How the next generation is changing the workforce – an interview with Josh Vernon

In a few of my interviews last year, the changing relationship between employers and their staff was a recurring theme. While technology is driving big changes in the way things are done, it’s also having an indirect (and sometimes direct) impact on the expectations of employees. More and more we’re seeing the rewards businesses can reap for focusing on the well-being of their staff.

In light of that, I want to share a recent conversation with Josh Vernon. Not only is he an example of how the next generation are blazing their own working path, he’s also created a business that enables other businesses to help their staff improve their financial situation. Josh is 22 and his insights into the modern working world are inspiring.

Where do you work and what does the company do?

My co-founders and I started Earnd about two years ago – in short, we’re a technology company with a mission to support employee financial wellbeing. We have an absolutely incredible team in place and I’m extremely privileged for the opportunity to work with them all.

The idea for Earnd came as a result of an experience I had while I was in uni. A friend got into a pretty poor financial situation and had to resort to using a payday lender. He took out multiple loans and as a result found it almost impossible to recover financially.

From this we recognised a powerful opportunity help people manage their cash flow by providing flexible access to the income they’ve already earned. This helps shift some of the cash flow management burden off employees and prevents them having to go to predatory credit providers to make ends meet.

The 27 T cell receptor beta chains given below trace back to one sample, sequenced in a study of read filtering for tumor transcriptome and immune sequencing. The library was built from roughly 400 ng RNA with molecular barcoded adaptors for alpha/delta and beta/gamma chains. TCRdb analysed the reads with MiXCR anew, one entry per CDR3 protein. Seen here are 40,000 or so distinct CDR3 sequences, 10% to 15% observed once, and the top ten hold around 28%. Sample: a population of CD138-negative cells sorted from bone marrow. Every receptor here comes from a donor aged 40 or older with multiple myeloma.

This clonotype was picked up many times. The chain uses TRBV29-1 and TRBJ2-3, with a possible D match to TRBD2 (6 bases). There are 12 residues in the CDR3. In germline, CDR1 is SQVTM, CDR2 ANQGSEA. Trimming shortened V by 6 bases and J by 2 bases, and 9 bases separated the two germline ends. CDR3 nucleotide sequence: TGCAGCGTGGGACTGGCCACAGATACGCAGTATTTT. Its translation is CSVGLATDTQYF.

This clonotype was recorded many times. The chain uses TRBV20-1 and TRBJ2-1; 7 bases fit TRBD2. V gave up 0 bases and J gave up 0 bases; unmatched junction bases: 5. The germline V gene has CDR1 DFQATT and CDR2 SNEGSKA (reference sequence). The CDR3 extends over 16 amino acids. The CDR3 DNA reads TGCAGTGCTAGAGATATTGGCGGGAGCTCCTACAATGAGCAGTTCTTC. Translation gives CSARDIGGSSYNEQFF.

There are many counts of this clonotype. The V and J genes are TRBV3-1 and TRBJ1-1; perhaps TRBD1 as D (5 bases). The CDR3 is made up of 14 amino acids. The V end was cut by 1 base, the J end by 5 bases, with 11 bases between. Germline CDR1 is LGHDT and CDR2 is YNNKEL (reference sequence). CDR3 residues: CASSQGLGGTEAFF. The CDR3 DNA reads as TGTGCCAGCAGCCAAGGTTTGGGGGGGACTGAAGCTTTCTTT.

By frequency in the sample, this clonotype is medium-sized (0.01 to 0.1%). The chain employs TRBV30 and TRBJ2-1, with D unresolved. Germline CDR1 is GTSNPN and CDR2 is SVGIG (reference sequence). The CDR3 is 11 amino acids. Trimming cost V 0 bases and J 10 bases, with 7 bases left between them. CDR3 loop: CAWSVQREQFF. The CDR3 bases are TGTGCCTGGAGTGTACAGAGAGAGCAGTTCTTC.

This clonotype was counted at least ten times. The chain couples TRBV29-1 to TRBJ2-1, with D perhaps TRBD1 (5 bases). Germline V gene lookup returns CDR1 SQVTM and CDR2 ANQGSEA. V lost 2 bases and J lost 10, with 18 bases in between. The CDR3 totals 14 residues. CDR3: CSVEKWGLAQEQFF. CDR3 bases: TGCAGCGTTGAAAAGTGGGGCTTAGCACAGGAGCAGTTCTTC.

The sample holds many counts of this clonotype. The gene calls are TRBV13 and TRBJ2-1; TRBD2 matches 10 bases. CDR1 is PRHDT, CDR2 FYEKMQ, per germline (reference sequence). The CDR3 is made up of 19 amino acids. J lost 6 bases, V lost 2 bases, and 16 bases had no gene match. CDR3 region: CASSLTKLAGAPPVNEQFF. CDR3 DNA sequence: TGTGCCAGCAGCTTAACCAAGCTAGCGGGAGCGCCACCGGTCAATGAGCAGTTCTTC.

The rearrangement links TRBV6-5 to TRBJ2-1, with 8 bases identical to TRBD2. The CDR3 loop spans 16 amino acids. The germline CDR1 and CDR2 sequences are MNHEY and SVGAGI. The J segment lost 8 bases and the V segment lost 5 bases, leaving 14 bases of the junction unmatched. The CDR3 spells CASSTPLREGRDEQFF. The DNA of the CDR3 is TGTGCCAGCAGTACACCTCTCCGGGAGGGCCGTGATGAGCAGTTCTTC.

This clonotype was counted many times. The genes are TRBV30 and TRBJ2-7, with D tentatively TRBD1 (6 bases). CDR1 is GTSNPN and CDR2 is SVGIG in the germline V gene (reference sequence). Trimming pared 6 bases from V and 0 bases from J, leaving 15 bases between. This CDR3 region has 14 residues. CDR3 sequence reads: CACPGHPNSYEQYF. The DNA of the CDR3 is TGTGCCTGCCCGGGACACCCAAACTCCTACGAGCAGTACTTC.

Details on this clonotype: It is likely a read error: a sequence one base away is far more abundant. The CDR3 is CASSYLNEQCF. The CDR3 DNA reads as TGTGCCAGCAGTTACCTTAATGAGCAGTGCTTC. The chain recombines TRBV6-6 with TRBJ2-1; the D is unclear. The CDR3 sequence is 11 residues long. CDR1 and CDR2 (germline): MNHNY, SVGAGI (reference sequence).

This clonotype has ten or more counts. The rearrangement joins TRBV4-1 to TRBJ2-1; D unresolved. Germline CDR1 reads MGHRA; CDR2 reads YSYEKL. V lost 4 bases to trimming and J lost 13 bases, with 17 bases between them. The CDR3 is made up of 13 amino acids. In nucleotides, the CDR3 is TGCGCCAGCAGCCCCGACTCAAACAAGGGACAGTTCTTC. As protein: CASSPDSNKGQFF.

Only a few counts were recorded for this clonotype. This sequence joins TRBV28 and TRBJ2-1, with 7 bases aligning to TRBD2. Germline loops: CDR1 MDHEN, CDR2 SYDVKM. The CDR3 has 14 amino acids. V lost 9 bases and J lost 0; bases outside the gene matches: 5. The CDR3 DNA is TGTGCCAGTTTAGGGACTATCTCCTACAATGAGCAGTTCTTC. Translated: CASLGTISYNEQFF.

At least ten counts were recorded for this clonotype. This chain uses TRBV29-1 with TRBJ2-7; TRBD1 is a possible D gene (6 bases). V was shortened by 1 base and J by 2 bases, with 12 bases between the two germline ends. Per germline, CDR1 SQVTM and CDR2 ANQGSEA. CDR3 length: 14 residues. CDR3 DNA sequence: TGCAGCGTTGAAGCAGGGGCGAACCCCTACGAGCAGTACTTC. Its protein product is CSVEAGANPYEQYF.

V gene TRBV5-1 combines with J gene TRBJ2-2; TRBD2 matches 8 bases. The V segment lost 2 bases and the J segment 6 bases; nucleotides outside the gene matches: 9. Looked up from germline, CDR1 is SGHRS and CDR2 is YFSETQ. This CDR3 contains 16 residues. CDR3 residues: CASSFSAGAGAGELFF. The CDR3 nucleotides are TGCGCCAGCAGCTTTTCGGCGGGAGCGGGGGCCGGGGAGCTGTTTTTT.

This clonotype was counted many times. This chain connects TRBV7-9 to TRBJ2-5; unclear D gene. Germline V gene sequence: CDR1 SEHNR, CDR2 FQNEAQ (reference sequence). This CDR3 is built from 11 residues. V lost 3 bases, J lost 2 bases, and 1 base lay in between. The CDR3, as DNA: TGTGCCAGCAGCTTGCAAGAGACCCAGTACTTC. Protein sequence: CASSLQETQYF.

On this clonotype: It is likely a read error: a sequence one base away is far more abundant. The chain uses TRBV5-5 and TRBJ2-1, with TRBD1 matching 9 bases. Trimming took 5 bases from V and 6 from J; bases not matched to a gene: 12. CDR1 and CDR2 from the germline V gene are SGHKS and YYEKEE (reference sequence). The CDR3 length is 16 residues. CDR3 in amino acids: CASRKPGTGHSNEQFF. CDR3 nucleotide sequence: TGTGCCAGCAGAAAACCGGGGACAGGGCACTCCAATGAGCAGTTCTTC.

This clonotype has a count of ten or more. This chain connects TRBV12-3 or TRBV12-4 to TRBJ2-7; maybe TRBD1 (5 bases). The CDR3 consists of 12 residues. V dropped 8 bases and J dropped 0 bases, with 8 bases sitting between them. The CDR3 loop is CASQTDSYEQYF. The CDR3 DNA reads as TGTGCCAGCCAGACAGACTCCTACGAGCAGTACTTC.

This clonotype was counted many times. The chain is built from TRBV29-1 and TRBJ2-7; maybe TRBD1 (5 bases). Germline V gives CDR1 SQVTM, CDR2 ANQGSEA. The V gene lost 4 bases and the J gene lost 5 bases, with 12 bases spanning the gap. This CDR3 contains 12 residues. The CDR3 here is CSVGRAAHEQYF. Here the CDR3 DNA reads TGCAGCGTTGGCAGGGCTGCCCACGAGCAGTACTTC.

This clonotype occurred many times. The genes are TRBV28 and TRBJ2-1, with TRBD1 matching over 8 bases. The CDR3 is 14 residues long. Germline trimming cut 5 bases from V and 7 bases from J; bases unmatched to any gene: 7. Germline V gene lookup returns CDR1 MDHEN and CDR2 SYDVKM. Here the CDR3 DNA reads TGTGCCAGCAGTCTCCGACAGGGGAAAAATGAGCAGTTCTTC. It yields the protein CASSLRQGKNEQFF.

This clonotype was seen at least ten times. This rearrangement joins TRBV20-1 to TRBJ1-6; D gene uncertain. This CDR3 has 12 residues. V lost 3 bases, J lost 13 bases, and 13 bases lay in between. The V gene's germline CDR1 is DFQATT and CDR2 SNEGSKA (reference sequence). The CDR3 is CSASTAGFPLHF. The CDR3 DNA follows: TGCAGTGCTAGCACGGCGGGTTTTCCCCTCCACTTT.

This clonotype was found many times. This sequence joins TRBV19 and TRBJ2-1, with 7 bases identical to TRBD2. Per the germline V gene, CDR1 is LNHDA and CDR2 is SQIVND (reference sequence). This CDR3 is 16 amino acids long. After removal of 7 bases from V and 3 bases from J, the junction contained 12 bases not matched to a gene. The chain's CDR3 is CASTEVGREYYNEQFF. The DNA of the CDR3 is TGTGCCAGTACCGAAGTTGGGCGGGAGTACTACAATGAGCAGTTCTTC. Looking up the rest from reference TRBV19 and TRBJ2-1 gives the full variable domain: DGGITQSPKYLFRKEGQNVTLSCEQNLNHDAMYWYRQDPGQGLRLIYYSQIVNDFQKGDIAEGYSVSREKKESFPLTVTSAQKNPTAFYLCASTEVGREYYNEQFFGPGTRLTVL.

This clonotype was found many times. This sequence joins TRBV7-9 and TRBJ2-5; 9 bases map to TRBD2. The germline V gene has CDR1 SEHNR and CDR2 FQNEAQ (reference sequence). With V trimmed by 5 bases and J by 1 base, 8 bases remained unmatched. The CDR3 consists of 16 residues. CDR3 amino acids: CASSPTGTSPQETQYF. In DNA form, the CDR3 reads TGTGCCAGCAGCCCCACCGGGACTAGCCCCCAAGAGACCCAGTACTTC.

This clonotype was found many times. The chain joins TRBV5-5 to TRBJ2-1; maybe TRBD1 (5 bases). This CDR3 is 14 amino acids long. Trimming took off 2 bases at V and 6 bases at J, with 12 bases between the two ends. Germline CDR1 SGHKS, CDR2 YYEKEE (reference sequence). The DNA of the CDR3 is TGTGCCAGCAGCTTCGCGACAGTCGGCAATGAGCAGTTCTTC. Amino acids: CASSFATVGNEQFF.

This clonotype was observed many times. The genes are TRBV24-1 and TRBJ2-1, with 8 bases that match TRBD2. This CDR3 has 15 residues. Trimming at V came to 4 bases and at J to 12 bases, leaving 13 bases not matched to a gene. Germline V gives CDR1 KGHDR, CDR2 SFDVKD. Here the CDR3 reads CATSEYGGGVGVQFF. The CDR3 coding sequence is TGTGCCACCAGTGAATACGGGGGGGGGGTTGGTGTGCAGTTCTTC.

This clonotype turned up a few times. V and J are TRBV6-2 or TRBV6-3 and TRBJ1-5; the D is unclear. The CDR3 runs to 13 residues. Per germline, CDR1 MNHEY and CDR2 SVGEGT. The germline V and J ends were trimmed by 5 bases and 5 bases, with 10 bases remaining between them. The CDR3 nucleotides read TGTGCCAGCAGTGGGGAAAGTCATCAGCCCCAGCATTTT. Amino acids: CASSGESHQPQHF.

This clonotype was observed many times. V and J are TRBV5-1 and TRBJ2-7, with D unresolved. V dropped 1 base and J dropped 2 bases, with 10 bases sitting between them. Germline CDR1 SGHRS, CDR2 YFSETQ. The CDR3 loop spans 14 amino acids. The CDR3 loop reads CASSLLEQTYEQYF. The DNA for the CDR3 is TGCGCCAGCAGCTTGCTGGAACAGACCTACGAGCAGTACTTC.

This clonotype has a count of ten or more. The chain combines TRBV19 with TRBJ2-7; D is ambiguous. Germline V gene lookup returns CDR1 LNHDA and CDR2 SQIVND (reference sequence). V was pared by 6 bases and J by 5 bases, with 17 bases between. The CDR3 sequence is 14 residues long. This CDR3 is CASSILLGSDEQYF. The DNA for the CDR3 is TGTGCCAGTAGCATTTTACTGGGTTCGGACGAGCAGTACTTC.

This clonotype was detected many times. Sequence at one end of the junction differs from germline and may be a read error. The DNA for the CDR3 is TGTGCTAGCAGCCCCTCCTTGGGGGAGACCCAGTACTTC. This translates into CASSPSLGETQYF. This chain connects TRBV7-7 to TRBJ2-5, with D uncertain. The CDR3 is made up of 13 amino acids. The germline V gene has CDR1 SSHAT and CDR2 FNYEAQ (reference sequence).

So Earnd partners with employers to give their employees the freedom – or the right – to access the income they’ve earned or accrued at any given point during the pay period. We also offer support to help employees build their savings and learn positive financial behaviours.

What were you doing before Earnd?

I don’t have a huge work history. Prior to Earnd, I was at university, a year into my degree. I was studying mechatronics and working part-time at a local VC, Our Innovation Fund, where I met my co-founder, Serge Kotlyarov. We came across the idea and fell in love with it. I thought the opportunity to leave uni and give this a shot was a pretty compelling one.

Why did you think it was so important to leave uni and start a business like this straight away?

In Australia, there’s a pervasive issue surrounding financial stress that often goes overlooked. 1 in 2 Aussies live paycheck-to-paycheck and 1 in 3 can’t access $500 in an emergency.

It’s an issue that seeps into the workplace in a significant way and no solution adequately helps employers solve the challenges their employees face managing their finances.

I’ve always been passionate about technology and finance. Because there’s an intersection of those two things and a social impact, for me this business is like nirvana. It’s a passion for me as much as a job.

In Australia, there’s a pervasive issue surrounding financial stress that often goes overlooked. 1 in 2 Aussies live paycheck-to-paycheck and 1 in 3 can’t access $500 in an emergency.

Has there been pushback from employers who don’t feel they should do this type of thing?